Japan PM Abe's search for Russia peace pact: best chance, last chance?

By Linda Sieg and Kiyoshi Takenaka
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Russian President Putin meets Japanese Prime Minister Abe in Sochi

Russian President Vladimir Putin (R) meets with Japanese Prime Minister Shinzo Abe in Sochi, Russia, May 6, 2016. REUTERS/Pavel Golovkin/Pool/Files

By Linda Sieg and Kiyoshi Takenaka

TOKYO (Reuters) - As Prime Minister Shinzo Abe enters a seventh year in office, he is chasing the holy grail of Japanese diplomacy: a breakthrough in a decades-old territorial row with Russia that has stymied a formal peace treaty since the end of World War Two.

Abe, who has signalled he is keen to strike a deal, is expected in Moscow next month for his 25th summit with Russian President Vladimir Putin.

Veterans of past negotiations say 2019 may be the best and last chance for Abe, who sees a treaty as a potential political legacy, to end the row over a group of windswept islands seized by Soviet troops in the final days of the war.

"Abe has only two years and nine months left in his term. If he wants to do this himself, it is a fight against time," said Muneo Suzuki, a former negotiator and Abe confidant.

"If it goes on like this, it will end with nothing," he told Reuters.

Putin may be open to a deal now, expecting that better ties will act as a counter-balance to China and attract more Japanese investment and technology, some experts say.

Others doubt Putin really wants any agreement, partly because a majority of the Russian public is opposed to returning any of the islands, known in Japan as the Northern Territories and in Russia as the Southern Kurils.

"I don't believe there will be an agreement before 2021 when Abe's stint ends," said Valery Kistanov, head of the Center for Japanese Studies at Moscow's Institute of Far Eastern Studies.

Hopes for an agreement have been dashed before.

A two-day summit in December 2016 ended with promises of economic cooperation but no big breakthrough on the islands.

In September, Putin caught Abe off guard when, on stage with the Japanese leader at a conference in Vladivostok, he suggested signing a peace treaty by year end "without any pre-conditions".

Abe later rejected the proposal, repeating Japan's stance that the question of sovereignty must be settled first.


"TWO-PLUS-ALPHA"

After the two met again in Singapore in November, Abe told reporters they had agreed to speed up negotiations based on a 1956 joint statement in which Moscow agreed to transfer the two smaller islands to Japan after a peace treaty was concluded.

"The President and I completely share the strong determination that we will not put off this problem ... but will put an end to it with our own hands," Abe said.

Retired diplomat Kazuhiko Togo said the remarks showed Abe was determined to clinch a deal.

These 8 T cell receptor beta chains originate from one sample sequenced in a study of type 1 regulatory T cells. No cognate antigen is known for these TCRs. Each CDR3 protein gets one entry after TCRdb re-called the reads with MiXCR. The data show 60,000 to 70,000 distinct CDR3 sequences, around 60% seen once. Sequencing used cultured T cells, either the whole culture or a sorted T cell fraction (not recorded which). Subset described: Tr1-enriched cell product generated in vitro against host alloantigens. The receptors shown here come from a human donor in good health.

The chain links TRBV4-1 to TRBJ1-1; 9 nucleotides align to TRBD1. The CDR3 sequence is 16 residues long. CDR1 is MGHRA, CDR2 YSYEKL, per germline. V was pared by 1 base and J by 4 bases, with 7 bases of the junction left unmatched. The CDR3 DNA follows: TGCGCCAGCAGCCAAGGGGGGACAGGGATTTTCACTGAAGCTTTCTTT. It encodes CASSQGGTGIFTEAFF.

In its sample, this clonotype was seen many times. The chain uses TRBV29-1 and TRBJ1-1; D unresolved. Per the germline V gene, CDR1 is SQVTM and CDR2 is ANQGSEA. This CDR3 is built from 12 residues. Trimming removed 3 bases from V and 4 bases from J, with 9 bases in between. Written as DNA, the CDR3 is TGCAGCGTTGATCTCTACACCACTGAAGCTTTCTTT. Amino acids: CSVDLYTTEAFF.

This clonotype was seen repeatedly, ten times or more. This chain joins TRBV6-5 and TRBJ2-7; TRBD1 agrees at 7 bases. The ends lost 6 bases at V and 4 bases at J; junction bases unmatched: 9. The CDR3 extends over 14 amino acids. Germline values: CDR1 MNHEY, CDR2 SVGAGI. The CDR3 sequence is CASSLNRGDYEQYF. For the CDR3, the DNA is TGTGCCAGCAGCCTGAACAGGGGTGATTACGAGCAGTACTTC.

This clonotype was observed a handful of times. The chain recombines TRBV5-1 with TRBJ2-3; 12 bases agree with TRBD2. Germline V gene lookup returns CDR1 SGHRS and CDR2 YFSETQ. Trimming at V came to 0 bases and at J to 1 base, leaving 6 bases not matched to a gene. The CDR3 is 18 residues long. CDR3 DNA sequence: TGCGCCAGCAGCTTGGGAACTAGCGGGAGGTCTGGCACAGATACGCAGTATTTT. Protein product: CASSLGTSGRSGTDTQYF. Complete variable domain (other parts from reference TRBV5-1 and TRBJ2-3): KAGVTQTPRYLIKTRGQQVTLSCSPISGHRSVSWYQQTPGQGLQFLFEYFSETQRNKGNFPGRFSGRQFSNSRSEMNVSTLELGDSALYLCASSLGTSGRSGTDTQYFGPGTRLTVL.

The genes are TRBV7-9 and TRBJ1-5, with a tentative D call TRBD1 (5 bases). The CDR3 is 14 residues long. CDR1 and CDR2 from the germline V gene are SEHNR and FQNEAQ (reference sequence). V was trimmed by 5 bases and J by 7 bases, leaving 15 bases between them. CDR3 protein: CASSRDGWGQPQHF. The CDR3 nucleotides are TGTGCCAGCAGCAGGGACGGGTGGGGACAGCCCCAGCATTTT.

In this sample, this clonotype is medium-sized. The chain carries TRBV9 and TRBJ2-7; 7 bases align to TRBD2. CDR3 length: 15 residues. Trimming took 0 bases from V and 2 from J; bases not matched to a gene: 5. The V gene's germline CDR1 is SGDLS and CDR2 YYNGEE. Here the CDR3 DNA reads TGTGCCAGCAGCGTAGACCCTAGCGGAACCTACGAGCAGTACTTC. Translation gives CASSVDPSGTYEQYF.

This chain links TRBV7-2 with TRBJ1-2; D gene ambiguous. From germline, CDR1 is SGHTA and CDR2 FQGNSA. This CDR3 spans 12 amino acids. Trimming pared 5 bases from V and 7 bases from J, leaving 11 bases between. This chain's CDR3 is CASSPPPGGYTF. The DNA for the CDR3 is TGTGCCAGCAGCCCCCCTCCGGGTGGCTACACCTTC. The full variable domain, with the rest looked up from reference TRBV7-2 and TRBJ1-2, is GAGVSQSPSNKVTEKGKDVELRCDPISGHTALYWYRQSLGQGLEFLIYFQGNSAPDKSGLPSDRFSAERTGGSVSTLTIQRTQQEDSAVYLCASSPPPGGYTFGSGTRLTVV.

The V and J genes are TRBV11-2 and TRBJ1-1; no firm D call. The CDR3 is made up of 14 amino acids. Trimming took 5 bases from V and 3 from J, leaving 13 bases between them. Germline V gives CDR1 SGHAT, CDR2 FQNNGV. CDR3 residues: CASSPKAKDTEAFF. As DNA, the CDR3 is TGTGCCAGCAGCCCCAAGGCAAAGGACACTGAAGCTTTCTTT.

"If you read Abe's statement after the Singapore meeting ... Abe was saying very clearly, 'I am going to do it'," Togo said.

Suzuki said a likely deal was one in which Russia gives up the two smaller islands and retains the two larger ones, but allows Japan some access -- a formula known as "two-plus-alpha".

A peace treaty could be signed in June when Putin is likely to visit Japan for a Group of 20 meeting, but negotiating the handover of the smaller isles would take more time, he said.

Japan has claimed sovereignty over all four islands, so a "two-plus-alpha" deal would likely be unpopular with conservative voters who make up Abe's core political base.

In a sign of its sensitivity, Foreign Minister Taro Kono ignored questions about the islands at a recent news briefing. He later apologised, saying he should have replied "No comment".

Moscow's conditions for a deal could be too much for Abe to swallow. Among them is a guarantee that Tokyo will not allow U.S. military deployments on any returned islands.

Russia, which has strengthened its military presence on the larger islands, said on Monday it had built new barracks for troops and planned more facilities for armoured vehicles, prompting a protest from Japan.

Hours later, though, ministers from the two countries met in Tokyo to discuss economic cooperation.

Any transfer of sovereignty to Japan would have to address the role of the U.S.-Japan Security Treaty and Washington's right to establish military bases on the islands.

"Abe seems to want to get away with a verbal statement that no U.S. facilities would be allowed," said James Brown, a professor at Temple University's Japan campus. "That's not good enough for the Russian side."

Efforts to break the deadlock have floundered before, but failure now would be significant for Abe, said Togo.

"This is the last opportunity," he said. "Abe has insisted for five or six years that this is his priority issue. If there is a setback, it will be weightier than in the past."


(Reporting by Linda Sieg and Kiyoshi Takenaka in TOKYO; additional reporting by Polina Nikolskaya and Vladimir Soldatkin in MOSCOW; editing by Darren Schuettler)